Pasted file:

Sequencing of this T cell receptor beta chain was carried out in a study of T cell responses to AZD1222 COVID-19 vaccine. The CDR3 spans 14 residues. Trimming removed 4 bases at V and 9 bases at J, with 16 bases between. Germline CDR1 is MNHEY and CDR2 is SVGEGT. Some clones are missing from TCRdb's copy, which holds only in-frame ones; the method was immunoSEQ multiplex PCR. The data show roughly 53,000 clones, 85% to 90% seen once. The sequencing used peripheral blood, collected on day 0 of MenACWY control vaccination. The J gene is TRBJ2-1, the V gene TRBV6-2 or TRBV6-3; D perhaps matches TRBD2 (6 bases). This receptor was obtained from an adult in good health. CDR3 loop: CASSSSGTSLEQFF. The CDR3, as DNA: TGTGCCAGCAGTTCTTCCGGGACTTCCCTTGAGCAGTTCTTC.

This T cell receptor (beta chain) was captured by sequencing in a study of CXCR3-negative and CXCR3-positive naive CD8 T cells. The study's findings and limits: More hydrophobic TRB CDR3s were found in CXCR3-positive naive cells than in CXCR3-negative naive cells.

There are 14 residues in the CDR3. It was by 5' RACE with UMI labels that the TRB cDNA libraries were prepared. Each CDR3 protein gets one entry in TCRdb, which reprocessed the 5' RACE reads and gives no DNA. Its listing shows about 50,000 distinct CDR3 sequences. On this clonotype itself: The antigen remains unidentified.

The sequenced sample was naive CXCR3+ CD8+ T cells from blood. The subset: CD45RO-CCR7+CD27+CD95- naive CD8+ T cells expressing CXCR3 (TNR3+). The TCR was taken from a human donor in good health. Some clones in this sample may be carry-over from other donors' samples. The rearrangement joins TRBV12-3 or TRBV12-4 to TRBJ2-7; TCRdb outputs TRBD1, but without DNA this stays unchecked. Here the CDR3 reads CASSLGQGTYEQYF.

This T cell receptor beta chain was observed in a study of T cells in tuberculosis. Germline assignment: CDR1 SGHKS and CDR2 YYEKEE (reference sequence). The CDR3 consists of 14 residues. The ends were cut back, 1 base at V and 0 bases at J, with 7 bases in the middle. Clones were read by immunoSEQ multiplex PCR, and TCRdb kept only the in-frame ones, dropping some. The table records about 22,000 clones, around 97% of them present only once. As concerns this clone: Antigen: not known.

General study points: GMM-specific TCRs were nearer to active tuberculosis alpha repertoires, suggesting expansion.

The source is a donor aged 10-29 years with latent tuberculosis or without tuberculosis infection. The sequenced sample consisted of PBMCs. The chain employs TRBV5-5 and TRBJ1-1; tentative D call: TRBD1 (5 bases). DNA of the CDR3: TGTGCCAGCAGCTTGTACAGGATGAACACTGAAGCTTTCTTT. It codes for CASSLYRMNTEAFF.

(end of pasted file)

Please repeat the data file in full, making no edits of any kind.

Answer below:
Sequencing of this T cell receptor beta chain was carried out in a study of T cell responses to AZD1222 COVID-19 vaccine. The CDR3 spans 14 residues. Trimming removed 4 bases at V and 9 bases at J, with 16 bases between. Germline CDR1 is MNHEY and CDR2 is SVGEGT. Some clones are missing from TCRdb's copy, which holds only in-frame ones; the method was immunoSEQ multiplex PCR. The data show roughly 53,000 clones, 85% to 90% seen once. The sequencing used peripheral blood, collected on day 0 of MenACWY control vaccination. The J gene is TRBJ2-1, the V gene TRBV6-2 or TRBV6-3; D perhaps matches TRBD2 (6 bases). This receptor was obtained from an adult in good health. CDR3 loop: CASSSSGTSLEQFF. The CDR3, as DNA: TGTGCCAGCAGTTCTTCCGGGACTTCCCTTGAGCAGTTCTTC.

This T cell receptor (beta chain) was captured by sequencing in a study of CXCR3-negative and CXCR3-positive naive CD8 T cells. The study's findings and limits: More hydrophobic TRB CDR3s were found in CXCR3-positive naive cells than in CXCR3-negative naive cells.

There are 14 residues in the CDR3. It was by 5' RACE with UMI labels that the TRB cDNA libraries were prepared. Each CDR3 protein gets one entry in TCRdb, which reprocessed the 5' RACE reads and gives no DNA. Its listing shows about 50,000 distinct CDR3 sequences. On this clonotype itself: The antigen remains unidentified.

The sequenced sample was naive CXCR3+ CD8+ T cells from blood. The subset: CD45RO-CCR7+CD27+CD95- naive CD8+ T cells expressing CXCR3 (TNR3+). The TCR was taken from a human donor in good health. Some clones in this sample may be carry-over from other donors' samples. The rearrangement joins TRBV12-3 or TRBV12-4 to TRBJ2-7; TCRdb outputs TRBD1, but without DNA this stays unchecked. Here the CDR3 reads CASSLGQGTYEQYF.

This T cell receptor beta chain was observed in a study of T cells in tuberculosis. Germline assignment: CDR1 SGHKS and CDR2 YYEKEE (reference sequence). The CDR3 consists of 14 residues. The ends were cut back, 1 base at V and 0 bases at J, with 7 bases in the middle. Clones were read by immunoSEQ multiplex PCR, and TCRdb kept only the in-frame ones, dropping some. The table records about 22,000 clones, around 97% of them present only once. As concerns this clone: Antigen: not known.

General study points: GMM-specific TCRs were nearer to active tuberculosis alpha repertoires, suggesting expansion.

The source is a donor aged 10-29 years with latent tuberculosis or without tuberculosis infection. The sequenced sample consisted of PBMCs. The chain employs TRBV5-5 and TRBJ1-1; tentative D call: TRBD1 (5 bases). DNA of the CDR3: TGTGCCAGCAGCTTGTACAGGATGAACACTGAAGCTTTCTTT. It codes for CASSLYRMNTEAFF.